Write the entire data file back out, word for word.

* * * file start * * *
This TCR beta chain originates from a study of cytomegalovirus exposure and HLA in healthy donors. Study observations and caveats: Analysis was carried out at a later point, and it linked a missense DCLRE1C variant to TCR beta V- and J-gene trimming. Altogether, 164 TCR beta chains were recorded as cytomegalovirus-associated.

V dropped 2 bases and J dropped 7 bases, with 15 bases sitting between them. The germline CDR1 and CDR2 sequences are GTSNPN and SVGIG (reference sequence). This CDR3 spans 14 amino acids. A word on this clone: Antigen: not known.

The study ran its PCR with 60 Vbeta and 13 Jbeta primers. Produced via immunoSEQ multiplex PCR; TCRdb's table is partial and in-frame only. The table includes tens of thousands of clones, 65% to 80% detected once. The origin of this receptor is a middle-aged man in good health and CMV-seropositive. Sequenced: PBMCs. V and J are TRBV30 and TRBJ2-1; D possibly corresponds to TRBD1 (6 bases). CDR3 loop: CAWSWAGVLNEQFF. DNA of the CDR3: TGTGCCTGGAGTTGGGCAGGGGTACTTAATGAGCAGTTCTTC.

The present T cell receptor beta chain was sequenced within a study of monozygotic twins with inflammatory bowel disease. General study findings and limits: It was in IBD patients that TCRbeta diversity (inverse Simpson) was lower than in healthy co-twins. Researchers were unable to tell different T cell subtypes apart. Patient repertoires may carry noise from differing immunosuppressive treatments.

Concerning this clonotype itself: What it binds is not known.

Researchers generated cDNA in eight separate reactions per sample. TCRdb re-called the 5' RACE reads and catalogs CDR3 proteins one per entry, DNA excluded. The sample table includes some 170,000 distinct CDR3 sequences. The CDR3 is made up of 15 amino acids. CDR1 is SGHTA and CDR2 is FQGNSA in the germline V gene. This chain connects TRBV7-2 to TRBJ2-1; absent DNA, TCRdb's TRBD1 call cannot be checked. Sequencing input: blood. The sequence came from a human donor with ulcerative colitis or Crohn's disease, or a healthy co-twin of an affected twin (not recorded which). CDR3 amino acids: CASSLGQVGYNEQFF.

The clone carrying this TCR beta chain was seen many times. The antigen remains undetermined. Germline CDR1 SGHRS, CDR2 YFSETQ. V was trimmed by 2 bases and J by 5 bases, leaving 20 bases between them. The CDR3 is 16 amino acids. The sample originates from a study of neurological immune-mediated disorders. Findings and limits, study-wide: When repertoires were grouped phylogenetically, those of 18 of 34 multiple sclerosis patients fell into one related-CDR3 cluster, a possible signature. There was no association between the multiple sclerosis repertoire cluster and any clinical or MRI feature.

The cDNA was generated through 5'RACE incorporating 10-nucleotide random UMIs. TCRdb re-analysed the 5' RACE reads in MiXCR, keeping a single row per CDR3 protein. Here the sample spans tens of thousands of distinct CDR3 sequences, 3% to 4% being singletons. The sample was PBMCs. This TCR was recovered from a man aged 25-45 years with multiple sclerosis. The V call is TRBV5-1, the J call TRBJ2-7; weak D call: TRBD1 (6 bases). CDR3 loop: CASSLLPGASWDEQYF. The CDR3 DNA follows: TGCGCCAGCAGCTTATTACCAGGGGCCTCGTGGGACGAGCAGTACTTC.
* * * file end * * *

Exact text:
This TCR beta chain originates from a study of cytomegalovirus exposure and HLA in healthy donors. Study observations and caveats: Analysis was carried out at a later point, and it linked a missense DCLRE1C variant to TCR beta V- and J-gene trimming. Altogether, 164 TCR beta chains were recorded as cytomegalovirus-associated.

V dropped 2 bases and J dropped 7 bases, with 15 bases sitting between them. The germline CDR1 and CDR2 sequences are GTSNPN and SVGIG (reference sequence). This CDR3 spans 14 amino acids. A word on this clone: Antigen: not known.

The study ran its PCR with 60 Vbeta and 13 Jbeta primers. Produced via immunoSEQ multiplex PCR; TCRdb's table is partial and in-frame only. The table includes tens of thousands of clones, 65% to 80% detected once. The origin of this receptor is a middle-aged man in good health and CMV-seropositive. Sequenced: PBMCs. V and J are TRBV30 and TRBJ2-1; D possibly corresponds to TRBD1 (6 bases). CDR3 loop: CAWSWAGVLNEQFF. DNA of the CDR3: TGTGCCTGGAGTTGGGCAGGGGTACTTAATGAGCAGTTCTTC.

The present T cell receptor beta chain was sequenced within a study of monozygotic twins with inflammatory bowel disease. General study findings and limits: It was in IBD patients that TCRbeta diversity (inverse Simpson) was lower than in healthy co-twins. Researchers were unable to tell different T cell subtypes apart. Patient repertoires may carry noise from differing immunosuppressive treatments.

Concerning this clonotype itself: What it binds is not known.

Researchers generated cDNA in eight separate reactions per sample. TCRdb re-called the 5' RACE reads and catalogs CDR3 proteins one per entry, DNA excluded. The sample table includes some 170,000 distinct CDR3 sequences. The CDR3 is made up of 15 amino acids. CDR1 is SGHTA and CDR2 is FQGNSA in the germline V gene. This chain connects TRBV7-2 to TRBJ2-1; absent DNA, TCRdb's TRBD1 call cannot be checked. Sequencing input: blood. The sequence came from a human donor with ulcerative colitis or Crohn's disease, or a healthy co-twin of an affected twin (not recorded which). CDR3 amino acids: CASSLGQVGYNEQFF.

The clone carrying this TCR beta chain was seen many times. The antigen remains undetermined. Germline CDR1 SGHRS, CDR2 YFSETQ. V was trimmed by 2 bases and J by 5 bases, leaving 20 bases between them. The CDR3 is 16 amino acids. The sample originates from a study of neurological immune-mediated disorders. Findings and limits, study-wide: When repertoires were grouped phylogenetically, those of 18 of 34 multiple sclerosis patients fell into one related-CDR3 cluster, a possible signature. There was no association between the multiple sclerosis repertoire cluster and any clinical or MRI feature.

The cDNA was generated through 5'RACE incorporating 10-nucleotide random UMIs. TCRdb re-analysed the 5' RACE reads in MiXCR, keeping a single row per CDR3 protein. Here the sample spans tens of thousands of distinct CDR3 sequences, 3% to 4% being singletons. The sample was PBMCs. This TCR was recovered from a man aged 25-45 years with multiple sclerosis. The V call is TRBV5-1, the J call TRBJ2-7; weak D call: TRBD1 (6 bases). CDR3 loop: CASSLLPGASWDEQYF. The CDR3 DNA follows: TGCGCCAGCAGCTTATTACCAGGGGCCTCGTGGGACGAGCAGTACTTC.